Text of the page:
Other than the size of the spill, another determinant of severity of risk is the safety implications to staff and third parties and the likely disruption a spill will cause in stopping work, due to the complexity of clean-up. Indeed, in the USA, terms such as a simple spill and a complicated spill are sometimes used and this approach can sometimes be helpful in determining a response to such an incident.

Consulting staff about the chemicals being stored and moved could be beneficial – there could have been near misses not recorded or ways of doing the process that haven’t been authorised.

This is why buying spills kits is not a matter of just looking at a trade catalogue.

Considerations for a spill response plan

Let us assume the risk assessment is for a small business where relatively small amounts of chemicals are being kept in a warehouse or workshop stock area.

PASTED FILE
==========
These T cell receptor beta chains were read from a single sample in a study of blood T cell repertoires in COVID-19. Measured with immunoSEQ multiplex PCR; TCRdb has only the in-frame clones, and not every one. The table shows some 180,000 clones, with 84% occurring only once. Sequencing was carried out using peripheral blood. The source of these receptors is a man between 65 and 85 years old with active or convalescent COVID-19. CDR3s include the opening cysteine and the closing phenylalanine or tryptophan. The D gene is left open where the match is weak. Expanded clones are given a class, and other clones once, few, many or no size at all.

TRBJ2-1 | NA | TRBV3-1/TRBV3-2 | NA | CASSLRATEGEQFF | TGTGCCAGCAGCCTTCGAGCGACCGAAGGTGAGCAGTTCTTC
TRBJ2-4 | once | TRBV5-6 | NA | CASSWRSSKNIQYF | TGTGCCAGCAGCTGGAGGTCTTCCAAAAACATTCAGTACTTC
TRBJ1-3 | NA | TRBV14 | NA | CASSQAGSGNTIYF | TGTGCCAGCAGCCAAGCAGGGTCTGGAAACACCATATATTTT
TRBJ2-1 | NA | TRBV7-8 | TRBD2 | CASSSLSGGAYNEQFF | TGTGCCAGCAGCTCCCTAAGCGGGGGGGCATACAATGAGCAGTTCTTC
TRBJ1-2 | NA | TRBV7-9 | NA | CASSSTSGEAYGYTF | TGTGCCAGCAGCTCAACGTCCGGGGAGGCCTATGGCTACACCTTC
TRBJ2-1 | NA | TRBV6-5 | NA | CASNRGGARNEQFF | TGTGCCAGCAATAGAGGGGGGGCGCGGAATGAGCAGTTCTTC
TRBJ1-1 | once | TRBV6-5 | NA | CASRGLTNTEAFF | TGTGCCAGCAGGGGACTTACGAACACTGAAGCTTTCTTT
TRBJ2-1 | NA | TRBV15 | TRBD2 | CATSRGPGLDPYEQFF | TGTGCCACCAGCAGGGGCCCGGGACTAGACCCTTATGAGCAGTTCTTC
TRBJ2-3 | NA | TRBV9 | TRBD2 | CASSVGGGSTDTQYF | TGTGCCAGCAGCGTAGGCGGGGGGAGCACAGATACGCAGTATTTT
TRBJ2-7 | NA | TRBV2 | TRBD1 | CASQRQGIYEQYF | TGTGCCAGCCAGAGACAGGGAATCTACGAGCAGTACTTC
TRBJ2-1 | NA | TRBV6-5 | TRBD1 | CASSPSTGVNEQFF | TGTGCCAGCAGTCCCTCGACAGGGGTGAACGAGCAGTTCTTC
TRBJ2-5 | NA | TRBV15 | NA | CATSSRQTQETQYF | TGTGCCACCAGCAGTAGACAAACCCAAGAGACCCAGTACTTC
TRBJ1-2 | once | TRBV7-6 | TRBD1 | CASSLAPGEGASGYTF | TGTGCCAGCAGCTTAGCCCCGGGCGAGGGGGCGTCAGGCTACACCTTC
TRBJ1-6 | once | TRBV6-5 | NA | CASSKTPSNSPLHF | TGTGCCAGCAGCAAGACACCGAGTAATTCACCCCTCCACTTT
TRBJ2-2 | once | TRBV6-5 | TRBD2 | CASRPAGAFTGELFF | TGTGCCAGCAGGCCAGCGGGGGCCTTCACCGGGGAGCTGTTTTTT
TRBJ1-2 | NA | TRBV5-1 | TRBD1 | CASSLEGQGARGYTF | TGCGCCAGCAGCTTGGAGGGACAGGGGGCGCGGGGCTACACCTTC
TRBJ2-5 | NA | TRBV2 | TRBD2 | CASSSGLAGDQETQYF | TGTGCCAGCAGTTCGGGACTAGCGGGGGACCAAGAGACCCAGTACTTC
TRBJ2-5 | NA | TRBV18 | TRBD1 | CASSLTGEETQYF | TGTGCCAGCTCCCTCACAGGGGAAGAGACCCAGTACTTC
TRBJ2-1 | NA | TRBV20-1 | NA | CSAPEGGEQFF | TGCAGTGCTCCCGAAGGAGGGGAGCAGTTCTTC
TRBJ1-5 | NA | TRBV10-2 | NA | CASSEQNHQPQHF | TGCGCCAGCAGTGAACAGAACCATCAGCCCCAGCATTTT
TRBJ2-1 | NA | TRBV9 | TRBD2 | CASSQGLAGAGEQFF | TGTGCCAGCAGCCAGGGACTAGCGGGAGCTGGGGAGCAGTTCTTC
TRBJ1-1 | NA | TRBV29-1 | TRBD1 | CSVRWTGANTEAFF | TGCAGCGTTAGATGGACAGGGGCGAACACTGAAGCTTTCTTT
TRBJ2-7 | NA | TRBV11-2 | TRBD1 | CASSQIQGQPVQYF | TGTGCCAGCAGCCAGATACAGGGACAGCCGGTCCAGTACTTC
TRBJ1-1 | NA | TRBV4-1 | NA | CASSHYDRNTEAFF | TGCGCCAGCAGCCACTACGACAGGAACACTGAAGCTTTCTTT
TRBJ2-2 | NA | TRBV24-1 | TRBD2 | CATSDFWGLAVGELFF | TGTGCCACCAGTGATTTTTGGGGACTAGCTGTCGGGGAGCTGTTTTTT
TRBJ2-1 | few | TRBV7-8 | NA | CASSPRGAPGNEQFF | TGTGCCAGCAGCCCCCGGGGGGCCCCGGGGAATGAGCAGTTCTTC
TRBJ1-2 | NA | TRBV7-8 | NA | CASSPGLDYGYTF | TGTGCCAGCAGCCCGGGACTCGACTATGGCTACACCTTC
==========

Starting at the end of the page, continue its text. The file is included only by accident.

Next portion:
First, always consider if the risk can be reduced or modified by the chemicals being used. Considerations should include the following.

  1. Can smaller stocks be kept on site (ie better “just in time” ordering)?

  2. Can less polluting chemicals be substituted, eg where solvent-based substances are replaced with less harmful alternatives?

  3. Can storage on site be improved to minimise spillage risks? (This could be safer stacking to reduce the need to move drums or boxes of chemicals or thinking about how to minimise the risks of dropping or damaging them during normal site movements, eg fork lift trucks colliding with chemical containers.)